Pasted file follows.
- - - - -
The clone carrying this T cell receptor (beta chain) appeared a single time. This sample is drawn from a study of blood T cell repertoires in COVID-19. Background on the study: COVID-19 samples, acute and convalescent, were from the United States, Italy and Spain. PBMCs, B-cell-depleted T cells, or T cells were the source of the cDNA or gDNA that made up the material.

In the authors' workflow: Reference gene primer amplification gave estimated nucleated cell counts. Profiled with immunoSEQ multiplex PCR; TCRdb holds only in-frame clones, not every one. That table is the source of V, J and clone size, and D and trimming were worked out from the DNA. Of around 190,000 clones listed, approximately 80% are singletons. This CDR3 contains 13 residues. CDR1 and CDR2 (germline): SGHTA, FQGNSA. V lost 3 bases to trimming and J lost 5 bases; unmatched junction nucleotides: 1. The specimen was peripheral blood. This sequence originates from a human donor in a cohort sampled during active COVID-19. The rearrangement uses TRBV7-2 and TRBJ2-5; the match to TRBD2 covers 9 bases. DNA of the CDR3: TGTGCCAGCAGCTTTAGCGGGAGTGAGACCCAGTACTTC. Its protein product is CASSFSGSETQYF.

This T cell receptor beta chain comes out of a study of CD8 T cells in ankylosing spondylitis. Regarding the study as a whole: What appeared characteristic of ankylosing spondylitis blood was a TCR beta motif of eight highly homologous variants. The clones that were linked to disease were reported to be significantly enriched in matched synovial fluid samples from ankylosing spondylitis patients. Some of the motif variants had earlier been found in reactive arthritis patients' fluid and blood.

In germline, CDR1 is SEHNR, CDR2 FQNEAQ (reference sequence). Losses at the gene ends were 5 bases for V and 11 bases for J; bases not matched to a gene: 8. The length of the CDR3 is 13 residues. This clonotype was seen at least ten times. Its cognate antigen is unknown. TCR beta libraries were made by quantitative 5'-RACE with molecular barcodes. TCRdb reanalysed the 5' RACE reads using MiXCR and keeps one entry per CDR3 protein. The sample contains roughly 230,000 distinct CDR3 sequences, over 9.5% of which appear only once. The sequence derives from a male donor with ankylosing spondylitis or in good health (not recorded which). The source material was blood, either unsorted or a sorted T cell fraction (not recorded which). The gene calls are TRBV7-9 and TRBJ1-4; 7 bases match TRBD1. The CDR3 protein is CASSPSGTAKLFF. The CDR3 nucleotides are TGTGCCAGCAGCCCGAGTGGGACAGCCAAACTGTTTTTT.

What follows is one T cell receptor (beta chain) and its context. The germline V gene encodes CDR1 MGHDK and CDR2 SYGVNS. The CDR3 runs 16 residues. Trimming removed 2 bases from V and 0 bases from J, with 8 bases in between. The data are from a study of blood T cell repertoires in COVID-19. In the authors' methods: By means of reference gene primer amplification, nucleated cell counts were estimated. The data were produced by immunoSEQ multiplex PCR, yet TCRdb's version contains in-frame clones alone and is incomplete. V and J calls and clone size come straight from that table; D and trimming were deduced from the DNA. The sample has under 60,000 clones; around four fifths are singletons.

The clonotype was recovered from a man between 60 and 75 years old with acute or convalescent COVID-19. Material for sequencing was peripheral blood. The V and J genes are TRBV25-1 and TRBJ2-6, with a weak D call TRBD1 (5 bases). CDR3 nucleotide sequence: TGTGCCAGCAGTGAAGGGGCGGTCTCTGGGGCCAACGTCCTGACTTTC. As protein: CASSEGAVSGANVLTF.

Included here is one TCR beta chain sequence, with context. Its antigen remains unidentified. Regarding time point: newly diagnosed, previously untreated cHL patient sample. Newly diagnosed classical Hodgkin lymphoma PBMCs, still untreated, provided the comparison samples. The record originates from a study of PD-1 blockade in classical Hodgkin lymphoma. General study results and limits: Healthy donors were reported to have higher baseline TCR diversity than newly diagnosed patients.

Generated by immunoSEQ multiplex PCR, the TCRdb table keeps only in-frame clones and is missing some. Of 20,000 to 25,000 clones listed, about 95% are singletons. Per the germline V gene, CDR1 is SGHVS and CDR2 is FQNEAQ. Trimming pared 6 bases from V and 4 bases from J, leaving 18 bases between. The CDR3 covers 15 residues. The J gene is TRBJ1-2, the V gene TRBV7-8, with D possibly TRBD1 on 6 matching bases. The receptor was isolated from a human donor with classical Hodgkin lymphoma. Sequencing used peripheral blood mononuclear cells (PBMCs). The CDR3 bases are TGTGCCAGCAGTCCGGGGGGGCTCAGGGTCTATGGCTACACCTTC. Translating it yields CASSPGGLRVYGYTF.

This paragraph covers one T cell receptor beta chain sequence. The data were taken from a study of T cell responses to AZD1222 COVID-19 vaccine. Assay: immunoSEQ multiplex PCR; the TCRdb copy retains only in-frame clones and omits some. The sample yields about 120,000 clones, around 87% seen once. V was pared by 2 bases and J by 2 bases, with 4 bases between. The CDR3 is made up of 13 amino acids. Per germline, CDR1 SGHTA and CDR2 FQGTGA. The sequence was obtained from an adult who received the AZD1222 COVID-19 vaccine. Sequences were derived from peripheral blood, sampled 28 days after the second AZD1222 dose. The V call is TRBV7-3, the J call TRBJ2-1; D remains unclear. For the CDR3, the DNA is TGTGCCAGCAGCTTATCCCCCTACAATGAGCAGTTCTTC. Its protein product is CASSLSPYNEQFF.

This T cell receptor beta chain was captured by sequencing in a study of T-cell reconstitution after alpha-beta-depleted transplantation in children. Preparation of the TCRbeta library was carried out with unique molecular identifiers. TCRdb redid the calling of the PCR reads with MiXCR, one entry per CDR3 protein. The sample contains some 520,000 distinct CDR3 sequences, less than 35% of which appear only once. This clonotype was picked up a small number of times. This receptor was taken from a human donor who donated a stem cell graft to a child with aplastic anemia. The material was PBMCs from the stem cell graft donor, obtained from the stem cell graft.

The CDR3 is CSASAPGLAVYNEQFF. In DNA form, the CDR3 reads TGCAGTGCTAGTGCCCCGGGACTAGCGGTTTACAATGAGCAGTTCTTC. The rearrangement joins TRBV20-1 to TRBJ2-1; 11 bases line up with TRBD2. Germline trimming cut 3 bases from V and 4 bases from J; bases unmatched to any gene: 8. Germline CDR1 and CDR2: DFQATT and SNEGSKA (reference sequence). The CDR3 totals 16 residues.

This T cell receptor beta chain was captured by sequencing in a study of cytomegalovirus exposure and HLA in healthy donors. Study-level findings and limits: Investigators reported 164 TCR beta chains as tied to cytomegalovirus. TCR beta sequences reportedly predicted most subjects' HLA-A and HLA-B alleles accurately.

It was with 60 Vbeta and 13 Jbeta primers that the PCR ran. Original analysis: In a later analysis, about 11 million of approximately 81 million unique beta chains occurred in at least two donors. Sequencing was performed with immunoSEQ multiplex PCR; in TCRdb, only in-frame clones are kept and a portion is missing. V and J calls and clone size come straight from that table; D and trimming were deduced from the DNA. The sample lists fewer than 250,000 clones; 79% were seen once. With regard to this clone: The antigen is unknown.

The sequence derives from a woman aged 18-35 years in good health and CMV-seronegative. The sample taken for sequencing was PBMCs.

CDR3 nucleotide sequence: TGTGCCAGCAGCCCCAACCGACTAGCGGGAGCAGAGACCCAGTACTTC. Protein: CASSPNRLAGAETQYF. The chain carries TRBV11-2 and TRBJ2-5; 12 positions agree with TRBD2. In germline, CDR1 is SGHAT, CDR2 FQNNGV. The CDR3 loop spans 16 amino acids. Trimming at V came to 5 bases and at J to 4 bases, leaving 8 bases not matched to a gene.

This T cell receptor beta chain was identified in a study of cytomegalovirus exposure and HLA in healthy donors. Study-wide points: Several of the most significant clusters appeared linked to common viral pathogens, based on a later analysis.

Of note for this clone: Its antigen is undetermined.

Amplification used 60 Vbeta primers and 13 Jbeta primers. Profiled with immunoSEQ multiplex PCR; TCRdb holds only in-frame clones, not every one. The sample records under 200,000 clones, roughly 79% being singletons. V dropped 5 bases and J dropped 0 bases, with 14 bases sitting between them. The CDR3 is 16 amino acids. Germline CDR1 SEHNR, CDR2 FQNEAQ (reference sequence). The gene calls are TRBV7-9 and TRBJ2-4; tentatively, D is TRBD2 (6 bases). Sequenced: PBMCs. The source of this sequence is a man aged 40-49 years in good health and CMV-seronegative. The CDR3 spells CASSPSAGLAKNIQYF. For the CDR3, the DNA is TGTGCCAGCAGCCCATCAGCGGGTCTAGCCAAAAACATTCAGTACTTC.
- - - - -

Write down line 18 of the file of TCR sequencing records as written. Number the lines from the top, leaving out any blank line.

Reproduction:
Amplification used 60 Vbeta primers and 13 Jbeta primers. Profiled with immunoSEQ multiplex PCR; TCRdb holds only in-frame clones, not every one. The sample records under 200,000 clones, roughly 79% being singletons. V dropped 5 bases and J dropped 0 bases, with 14 bases sitting between them. The CDR3 is 16 amino acids. Germline CDR1 SEHNR, CDR2 FQNEAQ (reference sequence). The gene calls are TRBV7-9 and TRBJ2-4; tentatively, D is TRBD2 (6 bases). Sequenced: PBMCs. The source of this sequence is a man aged 40-49 years in good health and CMV-seronegative. The CDR3 spells CASSPSAGLAKNIQYF. For the CDR3, the DNA is TGTGCCAGCAGCCCATCAGCGGGTCTAGCCAAAAACATTCAGTACTTC.